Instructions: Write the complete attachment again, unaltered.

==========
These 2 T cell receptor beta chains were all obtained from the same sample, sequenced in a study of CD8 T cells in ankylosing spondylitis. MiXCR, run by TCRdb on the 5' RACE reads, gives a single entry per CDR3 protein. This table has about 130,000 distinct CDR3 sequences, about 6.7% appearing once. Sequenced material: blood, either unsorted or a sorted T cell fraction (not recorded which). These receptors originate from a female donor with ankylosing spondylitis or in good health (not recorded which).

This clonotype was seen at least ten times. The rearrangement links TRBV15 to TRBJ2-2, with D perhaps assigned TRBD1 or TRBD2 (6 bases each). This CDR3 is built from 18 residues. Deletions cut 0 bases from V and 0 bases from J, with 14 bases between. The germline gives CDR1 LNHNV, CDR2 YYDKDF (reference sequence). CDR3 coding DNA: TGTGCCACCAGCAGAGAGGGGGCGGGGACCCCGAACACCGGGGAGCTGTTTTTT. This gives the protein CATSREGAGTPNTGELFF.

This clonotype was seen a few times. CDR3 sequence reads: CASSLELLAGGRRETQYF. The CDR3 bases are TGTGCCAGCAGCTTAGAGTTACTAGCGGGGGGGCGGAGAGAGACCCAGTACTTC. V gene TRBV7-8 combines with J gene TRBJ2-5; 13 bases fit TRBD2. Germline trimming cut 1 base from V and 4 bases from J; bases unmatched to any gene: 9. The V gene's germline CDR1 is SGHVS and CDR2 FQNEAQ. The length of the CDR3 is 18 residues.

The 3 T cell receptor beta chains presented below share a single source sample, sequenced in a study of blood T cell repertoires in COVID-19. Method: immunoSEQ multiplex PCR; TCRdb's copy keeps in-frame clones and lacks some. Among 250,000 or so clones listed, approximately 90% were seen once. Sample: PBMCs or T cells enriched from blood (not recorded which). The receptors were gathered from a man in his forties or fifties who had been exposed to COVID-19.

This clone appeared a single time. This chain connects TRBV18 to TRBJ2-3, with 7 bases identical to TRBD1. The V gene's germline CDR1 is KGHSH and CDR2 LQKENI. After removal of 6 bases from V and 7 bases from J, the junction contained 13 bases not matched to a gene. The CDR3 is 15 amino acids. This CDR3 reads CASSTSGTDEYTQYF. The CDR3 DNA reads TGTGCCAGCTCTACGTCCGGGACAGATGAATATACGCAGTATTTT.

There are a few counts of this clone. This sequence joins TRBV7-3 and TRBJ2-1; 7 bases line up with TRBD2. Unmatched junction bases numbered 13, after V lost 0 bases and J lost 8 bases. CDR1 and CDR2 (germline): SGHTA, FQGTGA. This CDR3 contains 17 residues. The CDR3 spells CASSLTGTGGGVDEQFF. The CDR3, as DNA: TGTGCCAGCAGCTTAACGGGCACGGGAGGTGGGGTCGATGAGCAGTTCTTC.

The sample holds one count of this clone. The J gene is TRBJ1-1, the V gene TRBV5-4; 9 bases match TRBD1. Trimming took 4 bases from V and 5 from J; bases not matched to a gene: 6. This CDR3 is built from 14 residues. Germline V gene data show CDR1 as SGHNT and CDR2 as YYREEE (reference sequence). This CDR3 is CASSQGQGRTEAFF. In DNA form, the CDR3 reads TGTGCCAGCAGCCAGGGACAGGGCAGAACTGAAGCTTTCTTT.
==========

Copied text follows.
These 2 T cell receptor beta chains were all obtained from the same sample, sequenced in a study of CD8 T cells in ankylosing spondylitis. MiXCR, run by TCRdb on the 5' RACE reads, gives a single entry per CDR3 protein. This table has about 130,000 distinct CDR3 sequences, about 6.7% appearing once. Sequenced material: blood, either unsorted or a sorted T cell fraction (not recorded which). These receptors originate from a female donor with ankylosing spondylitis or in good health (not recorded which).

This clonotype was seen at least ten times. The rearrangement links TRBV15 to TRBJ2-2, with D perhaps assigned TRBD1 or TRBD2 (6 bases each). This CDR3 is built from 18 residues. Deletions cut 0 bases from V and 0 bases from J, with 14 bases between. The germline gives CDR1 LNHNV, CDR2 YYDKDF (reference sequence). CDR3 coding DNA: TGTGCCACCAGCAGAGAGGGGGCGGGGACCCCGAACACCGGGGAGCTGTTTTTT. This gives the protein CATSREGAGTPNTGELFF.

This clonotype was seen a few times. CDR3 sequence reads: CASSLELLAGGRRETQYF. The CDR3 bases are TGTGCCAGCAGCTTAGAGTTACTAGCGGGGGGGCGGAGAGAGACCCAGTACTTC. V gene TRBV7-8 combines with J gene TRBJ2-5; 13 bases fit TRBD2. Germline trimming cut 1 base from V and 4 bases from J; bases unmatched to any gene: 9. The V gene's germline CDR1 is SGHVS and CDR2 FQNEAQ. The length of the CDR3 is 18 residues.

The 3 T cell receptor beta chains presented below share a single source sample, sequenced in a study of blood T cell repertoires in COVID-19. Method: immunoSEQ multiplex PCR; TCRdb's copy keeps in-frame clones and lacks some. Among 250,000 or so clones listed, approximately 90% were seen once. Sample: PBMCs or T cells enriched from blood (not recorded which). The receptors were gathered from a man in his forties or fifties who had been exposed to COVID-19.

This clone appeared a single time. This chain connects TRBV18 to TRBJ2-3, with 7 bases identical to TRBD1. The V gene's germline CDR1 is KGHSH and CDR2 LQKENI. After removal of 6 bases from V and 7 bases from J, the junction contained 13 bases not matched to a gene. The CDR3 is 15 amino acids. This CDR3 reads CASSTSGTDEYTQYF. The CDR3 DNA reads TGTGCCAGCTCTACGTCCGGGACAGATGAATATACGCAGTATTTT.

There are a few counts of this clone. This sequence joins TRBV7-3 and TRBJ2-1; 7 bases line up with TRBD2. Unmatched junction bases numbered 13, after V lost 0 bases and J lost 8 bases. CDR1 and CDR2 (germline): SGHTA, FQGTGA. This CDR3 contains 17 residues. The CDR3 spells CASSLTGTGGGVDEQFF. The CDR3, as DNA: TGTGCCAGCAGCTTAACGGGCACGGGAGGTGGGGTCGATGAGCAGTTCTTC.

The sample holds one count of this clone. The J gene is TRBJ1-1, the V gene TRBV5-4; 9 bases match TRBD1. Trimming took 4 bases from V and 5 from J; bases not matched to a gene: 6. This CDR3 is built from 14 residues. Germline V gene data show CDR1 as SGHNT and CDR2 as YYREEE (reference sequence). This CDR3 is CASSQGQGRTEAFF. In DNA form, the CDR3 reads TGTGCCAGCAGCCAGGGACAGGGCAGAACTGAAGCTTTCTTT.